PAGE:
Diary of a Wimpy Kid (Trailer)

Diary of a Wimpy Kid Poster Meet the kid who made “wimpy” cool, in a family comedy based on the best—selling illustrated novel Diary of a Wimpy Kid by Jeff Kinney, the first in a series that has thus far sold 24 million copies. DIARY OF A WIMPY KID chronicles the adventures of wise—cracking middle school student Greg Heffley, who must somehow survive the scariest time of anyone’s life: middle school. (Source)

Download: 480p, 720p, 1080p

Find more trailers and clips on our homepage.

One thought on “Diary of a Wimpy Kid (Trailer)

  1. While I agree that this is a funny book–and the movie probably will be too–I’m actually pretty worried about it as something that shapes the character of children. The central problem is that Kinney has us laughing at—and so wanting more of, and implicitly approving of—the mean things Heffley says and does, and his self-serving attitudes. The question is, should tweens—whose moral character is in relatively early stages of formation—be laughing at these things? My worry here is that the book just reinforces, and subtly leads us to approve of, a certain self-centered negativity that ought to be purged of pre-teens, not anchored all the more deeply via repeated and pleasurable reinforcement.

    Okay, okay, I hear the objections already: “Isn’t this just puritanical paranoia? What’s wrong with a little frivolous fun? Couldn’t the book just be like junk food, i.e., okay once in while but not as one’s steady diet?” Reply: there is nothing wrong with frivolous fun. The problem is, reading books like this isn’t frivolous fun. Think of it this way: as a parent, would you like your son to be best friends with Greg Heffley? My answer is clearly, “No.” Why? Because our friends influence who we become, the choices we make, the attitudes we take—in short, our character—and I do not want my kids to have Heffley’s character. And I don’t think it is a reach to say that the characters in books we enjoy become our friends for a season—and perhaps for a long and influential season if the book is one in a series. (Hence the disanalogy with junk food: if you buy this book for your kids, they will “eat” it all the time.) Indeed, I know people who have become more emotionally attached to fictional characters than they are to the real people in their lives. So, while it is funny, I think we also need to consider whether it is good for children.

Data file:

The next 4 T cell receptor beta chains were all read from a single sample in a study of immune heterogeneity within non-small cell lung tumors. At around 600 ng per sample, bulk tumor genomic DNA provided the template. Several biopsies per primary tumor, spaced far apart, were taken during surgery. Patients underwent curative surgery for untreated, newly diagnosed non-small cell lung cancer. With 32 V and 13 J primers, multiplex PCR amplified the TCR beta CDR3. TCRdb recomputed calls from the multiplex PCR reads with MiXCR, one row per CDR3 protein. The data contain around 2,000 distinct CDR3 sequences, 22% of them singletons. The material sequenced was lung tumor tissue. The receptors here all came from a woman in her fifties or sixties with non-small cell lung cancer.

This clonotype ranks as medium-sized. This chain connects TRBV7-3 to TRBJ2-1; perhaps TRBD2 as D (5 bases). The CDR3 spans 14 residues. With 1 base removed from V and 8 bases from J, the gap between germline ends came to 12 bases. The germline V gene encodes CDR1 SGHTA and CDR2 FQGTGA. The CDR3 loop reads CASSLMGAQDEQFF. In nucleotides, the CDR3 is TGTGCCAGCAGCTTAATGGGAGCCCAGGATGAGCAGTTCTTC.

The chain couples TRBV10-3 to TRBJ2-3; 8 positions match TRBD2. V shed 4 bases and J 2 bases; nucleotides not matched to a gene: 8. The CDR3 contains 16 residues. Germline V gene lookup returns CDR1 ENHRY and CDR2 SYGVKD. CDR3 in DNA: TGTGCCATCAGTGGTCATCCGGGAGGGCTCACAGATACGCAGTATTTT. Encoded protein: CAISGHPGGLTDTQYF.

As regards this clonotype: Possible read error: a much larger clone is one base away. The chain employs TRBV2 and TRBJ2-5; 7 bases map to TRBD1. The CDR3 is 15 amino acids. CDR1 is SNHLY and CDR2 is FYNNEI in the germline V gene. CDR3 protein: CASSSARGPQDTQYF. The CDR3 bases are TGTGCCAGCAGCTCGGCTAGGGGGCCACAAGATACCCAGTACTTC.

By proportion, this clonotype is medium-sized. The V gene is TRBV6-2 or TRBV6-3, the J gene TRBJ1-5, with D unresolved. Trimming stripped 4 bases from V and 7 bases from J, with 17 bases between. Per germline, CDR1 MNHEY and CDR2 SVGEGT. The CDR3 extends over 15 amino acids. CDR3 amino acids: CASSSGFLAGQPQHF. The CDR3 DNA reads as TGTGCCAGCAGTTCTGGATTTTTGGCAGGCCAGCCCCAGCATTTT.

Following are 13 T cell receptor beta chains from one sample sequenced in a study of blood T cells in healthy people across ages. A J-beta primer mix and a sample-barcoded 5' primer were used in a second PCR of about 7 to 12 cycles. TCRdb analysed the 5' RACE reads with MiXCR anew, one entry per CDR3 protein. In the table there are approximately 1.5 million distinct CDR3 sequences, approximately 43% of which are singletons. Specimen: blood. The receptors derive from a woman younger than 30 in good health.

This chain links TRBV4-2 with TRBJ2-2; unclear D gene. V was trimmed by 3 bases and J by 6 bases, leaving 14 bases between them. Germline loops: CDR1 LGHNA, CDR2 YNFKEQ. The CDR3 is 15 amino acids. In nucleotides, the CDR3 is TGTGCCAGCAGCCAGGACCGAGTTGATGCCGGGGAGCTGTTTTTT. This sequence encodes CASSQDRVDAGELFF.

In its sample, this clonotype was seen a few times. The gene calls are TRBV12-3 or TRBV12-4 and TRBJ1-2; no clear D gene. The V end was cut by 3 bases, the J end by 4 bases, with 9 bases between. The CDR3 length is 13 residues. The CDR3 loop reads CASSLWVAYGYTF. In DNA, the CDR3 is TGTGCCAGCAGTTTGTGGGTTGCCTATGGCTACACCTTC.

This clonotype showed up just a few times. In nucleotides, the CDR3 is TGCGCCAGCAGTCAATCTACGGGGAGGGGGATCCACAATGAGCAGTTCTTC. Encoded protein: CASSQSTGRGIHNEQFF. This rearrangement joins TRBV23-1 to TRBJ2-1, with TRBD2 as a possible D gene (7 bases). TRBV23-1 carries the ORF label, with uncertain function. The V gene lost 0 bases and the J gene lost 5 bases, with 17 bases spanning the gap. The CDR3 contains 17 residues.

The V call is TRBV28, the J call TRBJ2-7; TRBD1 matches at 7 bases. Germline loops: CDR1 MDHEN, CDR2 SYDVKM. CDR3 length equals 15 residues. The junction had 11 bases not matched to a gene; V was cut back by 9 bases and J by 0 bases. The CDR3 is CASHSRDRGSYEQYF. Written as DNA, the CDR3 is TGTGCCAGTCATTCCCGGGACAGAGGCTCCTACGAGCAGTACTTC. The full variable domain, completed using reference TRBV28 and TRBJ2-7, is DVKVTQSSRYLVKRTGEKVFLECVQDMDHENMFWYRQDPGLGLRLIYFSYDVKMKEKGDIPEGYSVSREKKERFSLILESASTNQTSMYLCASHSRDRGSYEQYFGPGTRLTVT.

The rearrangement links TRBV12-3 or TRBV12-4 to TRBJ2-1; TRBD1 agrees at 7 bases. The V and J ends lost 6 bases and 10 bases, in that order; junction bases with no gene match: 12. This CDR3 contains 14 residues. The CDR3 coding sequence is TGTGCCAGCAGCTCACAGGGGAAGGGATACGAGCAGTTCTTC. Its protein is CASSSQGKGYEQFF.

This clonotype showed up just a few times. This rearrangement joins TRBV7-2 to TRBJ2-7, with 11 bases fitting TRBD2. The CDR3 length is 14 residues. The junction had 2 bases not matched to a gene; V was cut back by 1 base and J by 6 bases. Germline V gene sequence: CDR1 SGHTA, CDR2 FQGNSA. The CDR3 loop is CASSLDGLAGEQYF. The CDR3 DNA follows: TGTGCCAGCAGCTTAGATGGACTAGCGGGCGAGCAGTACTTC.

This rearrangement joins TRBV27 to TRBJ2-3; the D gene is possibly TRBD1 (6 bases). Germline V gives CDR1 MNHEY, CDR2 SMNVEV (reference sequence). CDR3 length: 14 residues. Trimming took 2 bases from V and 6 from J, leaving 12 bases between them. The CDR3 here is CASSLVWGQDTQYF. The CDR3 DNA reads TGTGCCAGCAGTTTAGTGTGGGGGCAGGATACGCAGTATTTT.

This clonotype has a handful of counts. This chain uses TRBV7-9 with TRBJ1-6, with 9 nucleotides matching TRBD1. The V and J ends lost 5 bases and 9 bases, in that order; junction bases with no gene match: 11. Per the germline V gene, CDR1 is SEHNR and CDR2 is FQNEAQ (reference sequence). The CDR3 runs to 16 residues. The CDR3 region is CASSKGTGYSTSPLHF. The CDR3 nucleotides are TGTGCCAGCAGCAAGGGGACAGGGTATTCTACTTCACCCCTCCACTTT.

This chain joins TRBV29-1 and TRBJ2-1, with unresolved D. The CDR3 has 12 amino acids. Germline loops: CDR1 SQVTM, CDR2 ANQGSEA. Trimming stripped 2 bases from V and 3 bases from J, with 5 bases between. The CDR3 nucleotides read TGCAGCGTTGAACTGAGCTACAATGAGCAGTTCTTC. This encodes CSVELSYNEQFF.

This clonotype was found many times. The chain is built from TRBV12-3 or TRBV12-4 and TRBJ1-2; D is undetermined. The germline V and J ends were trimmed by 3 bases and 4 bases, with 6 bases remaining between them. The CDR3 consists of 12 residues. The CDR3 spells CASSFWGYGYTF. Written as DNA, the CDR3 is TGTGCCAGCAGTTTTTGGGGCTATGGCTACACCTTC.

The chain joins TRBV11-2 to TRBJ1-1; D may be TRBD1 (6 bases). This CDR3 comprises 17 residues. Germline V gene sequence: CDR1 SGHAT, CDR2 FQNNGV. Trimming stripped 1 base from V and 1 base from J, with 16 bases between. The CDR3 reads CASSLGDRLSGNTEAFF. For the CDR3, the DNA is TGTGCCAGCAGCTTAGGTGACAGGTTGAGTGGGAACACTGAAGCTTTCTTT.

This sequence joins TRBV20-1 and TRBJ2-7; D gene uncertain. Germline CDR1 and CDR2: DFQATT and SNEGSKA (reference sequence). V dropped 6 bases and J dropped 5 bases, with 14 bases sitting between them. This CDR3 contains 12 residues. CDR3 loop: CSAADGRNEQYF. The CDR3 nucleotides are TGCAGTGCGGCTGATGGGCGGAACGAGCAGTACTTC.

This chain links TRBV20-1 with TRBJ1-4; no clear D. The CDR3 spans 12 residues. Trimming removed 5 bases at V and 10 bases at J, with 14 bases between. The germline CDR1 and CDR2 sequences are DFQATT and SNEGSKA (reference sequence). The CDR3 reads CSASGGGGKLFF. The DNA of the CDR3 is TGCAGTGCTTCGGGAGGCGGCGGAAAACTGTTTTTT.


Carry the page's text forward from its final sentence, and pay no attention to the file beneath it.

Final objection: “This book can help non-readers—particularly boys—to become readers.” While I agree that non-readers may well read Diary of a Wimpy Kid, the question is, what exactly does that accomplish? I’m skeptical that such a book is going to help any child graduate to literature that is actually worth reading. By my lights, this book is no better than a funny but corrosive TV show in that respect (though it is considerably more creative than most TV shows). If we want to help non-readers to become readers—an extremely worthwhile goal—we need to do better than Diary of a Wimpy Kid.

Leave a Reply